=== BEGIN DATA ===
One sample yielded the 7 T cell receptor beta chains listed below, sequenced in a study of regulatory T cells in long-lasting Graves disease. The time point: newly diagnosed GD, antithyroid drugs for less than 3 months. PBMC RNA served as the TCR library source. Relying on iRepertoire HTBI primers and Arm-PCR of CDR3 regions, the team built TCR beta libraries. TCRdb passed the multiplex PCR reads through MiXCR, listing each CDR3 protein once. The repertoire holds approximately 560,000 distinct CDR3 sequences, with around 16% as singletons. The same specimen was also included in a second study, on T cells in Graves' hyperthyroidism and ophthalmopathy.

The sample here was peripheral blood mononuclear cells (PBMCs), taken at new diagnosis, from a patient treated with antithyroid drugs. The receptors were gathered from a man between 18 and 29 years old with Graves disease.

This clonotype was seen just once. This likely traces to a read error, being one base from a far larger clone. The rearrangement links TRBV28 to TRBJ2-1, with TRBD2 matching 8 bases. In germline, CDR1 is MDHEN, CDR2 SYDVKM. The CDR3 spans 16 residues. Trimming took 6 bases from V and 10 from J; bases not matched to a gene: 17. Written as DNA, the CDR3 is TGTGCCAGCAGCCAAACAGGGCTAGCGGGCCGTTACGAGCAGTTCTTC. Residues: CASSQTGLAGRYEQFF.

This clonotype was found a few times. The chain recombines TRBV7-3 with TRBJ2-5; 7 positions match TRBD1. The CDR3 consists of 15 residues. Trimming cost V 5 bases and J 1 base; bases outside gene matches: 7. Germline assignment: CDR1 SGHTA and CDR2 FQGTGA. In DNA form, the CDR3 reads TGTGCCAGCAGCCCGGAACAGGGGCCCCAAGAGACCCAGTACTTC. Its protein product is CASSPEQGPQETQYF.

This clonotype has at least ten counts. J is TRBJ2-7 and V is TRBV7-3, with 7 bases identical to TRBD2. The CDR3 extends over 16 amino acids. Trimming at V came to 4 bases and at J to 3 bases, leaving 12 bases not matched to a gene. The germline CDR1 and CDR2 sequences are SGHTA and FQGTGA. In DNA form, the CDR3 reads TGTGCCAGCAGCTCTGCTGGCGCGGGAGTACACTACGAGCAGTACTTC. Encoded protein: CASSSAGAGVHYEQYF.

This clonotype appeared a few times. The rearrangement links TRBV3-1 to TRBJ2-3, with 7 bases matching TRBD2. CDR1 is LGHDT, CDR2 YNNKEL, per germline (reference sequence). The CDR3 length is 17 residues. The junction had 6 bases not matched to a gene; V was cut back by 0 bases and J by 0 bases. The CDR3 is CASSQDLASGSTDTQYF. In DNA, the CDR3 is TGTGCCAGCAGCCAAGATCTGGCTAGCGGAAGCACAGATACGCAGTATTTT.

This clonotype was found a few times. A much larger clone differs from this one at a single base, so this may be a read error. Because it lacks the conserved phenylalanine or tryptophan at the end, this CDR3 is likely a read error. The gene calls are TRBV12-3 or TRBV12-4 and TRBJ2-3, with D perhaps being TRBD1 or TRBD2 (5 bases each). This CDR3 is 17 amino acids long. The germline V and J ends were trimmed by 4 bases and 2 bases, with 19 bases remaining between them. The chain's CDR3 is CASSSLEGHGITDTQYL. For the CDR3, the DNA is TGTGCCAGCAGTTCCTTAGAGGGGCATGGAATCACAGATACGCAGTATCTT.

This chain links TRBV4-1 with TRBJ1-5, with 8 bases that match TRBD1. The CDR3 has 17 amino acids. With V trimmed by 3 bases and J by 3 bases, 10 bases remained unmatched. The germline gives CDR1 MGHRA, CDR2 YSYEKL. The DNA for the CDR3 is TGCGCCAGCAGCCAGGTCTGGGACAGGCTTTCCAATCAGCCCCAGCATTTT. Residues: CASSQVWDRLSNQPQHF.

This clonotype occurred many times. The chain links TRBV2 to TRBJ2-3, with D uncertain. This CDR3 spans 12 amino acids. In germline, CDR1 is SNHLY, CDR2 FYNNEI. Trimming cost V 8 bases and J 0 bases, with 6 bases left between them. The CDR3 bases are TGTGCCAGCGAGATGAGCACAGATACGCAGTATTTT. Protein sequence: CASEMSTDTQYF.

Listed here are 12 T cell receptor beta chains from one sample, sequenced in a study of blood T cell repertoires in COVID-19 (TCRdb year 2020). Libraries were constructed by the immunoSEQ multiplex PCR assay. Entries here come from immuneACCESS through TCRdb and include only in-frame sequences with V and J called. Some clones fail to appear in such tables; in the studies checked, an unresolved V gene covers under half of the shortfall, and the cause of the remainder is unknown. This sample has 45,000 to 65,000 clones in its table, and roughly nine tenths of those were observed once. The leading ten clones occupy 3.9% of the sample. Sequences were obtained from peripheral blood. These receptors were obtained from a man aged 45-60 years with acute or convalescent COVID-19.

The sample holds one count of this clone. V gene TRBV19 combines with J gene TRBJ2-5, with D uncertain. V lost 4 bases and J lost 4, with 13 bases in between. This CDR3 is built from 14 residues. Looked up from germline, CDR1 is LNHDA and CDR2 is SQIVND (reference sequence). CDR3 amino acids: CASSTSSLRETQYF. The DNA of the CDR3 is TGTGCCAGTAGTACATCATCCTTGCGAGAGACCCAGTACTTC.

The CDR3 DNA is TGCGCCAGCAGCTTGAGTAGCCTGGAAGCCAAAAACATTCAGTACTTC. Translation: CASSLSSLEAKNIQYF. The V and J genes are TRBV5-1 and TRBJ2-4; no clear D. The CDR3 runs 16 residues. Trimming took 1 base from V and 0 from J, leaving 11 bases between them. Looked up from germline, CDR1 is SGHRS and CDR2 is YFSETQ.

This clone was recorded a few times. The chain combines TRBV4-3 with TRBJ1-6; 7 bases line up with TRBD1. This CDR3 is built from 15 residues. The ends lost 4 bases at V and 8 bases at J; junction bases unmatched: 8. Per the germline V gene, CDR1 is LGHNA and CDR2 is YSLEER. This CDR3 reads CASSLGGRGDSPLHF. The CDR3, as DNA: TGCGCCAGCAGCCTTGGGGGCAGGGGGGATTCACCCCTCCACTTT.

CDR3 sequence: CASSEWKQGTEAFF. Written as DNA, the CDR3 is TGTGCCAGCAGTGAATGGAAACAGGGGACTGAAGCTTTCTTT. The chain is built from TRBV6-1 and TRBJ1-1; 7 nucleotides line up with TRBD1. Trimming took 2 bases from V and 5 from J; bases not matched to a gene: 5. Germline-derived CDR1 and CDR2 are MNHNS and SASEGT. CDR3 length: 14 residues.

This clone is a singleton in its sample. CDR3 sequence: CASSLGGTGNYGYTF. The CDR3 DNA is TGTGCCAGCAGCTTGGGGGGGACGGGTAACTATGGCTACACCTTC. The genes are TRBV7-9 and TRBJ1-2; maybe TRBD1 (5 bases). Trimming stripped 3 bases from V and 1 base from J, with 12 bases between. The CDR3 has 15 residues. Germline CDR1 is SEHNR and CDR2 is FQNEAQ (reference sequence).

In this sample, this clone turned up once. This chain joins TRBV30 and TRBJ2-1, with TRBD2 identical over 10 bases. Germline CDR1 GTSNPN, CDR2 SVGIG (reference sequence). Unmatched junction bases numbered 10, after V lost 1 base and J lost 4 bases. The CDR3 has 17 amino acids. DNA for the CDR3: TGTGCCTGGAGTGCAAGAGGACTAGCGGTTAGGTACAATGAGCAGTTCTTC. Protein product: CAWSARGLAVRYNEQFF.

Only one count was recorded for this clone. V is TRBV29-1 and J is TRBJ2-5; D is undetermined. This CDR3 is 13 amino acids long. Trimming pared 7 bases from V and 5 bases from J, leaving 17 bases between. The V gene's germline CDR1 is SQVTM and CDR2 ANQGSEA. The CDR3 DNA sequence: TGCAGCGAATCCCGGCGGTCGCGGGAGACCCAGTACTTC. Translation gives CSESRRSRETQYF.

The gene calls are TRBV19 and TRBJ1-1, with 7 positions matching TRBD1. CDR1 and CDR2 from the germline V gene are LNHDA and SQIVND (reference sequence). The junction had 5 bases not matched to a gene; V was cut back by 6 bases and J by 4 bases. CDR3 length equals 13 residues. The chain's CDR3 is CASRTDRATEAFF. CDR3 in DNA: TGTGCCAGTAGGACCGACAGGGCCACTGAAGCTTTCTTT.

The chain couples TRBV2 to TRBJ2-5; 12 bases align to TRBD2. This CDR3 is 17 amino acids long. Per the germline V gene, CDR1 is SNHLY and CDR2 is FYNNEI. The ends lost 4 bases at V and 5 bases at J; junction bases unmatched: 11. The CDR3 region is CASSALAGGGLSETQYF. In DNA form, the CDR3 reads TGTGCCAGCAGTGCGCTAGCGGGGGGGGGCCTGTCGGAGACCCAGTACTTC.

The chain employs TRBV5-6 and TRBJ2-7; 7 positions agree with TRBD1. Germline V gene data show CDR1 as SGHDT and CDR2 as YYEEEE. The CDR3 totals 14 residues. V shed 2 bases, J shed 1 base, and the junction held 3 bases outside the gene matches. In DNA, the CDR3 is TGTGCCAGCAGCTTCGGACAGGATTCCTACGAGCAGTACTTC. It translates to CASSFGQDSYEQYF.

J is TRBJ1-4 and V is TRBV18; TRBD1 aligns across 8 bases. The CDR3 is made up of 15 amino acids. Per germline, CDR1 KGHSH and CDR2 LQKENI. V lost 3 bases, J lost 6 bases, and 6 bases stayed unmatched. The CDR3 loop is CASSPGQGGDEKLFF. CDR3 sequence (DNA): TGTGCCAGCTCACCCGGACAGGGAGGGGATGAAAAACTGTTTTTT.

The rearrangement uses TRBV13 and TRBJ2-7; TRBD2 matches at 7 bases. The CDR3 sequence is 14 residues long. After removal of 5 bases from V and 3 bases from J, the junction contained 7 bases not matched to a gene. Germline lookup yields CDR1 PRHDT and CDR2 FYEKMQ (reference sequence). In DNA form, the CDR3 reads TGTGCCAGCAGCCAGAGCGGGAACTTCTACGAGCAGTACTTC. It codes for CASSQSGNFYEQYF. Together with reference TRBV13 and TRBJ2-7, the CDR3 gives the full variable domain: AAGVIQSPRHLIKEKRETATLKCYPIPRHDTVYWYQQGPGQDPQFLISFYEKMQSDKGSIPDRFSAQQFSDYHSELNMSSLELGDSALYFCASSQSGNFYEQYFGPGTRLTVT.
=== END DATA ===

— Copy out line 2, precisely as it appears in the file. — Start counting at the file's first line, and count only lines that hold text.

The sample here was peripheral blood mononuclear cells (PBMCs), taken at new diagnosis, from a patient treated with antithyroid drugs. The receptors were gathered from a man between 18 and 29 years old with Graves disease.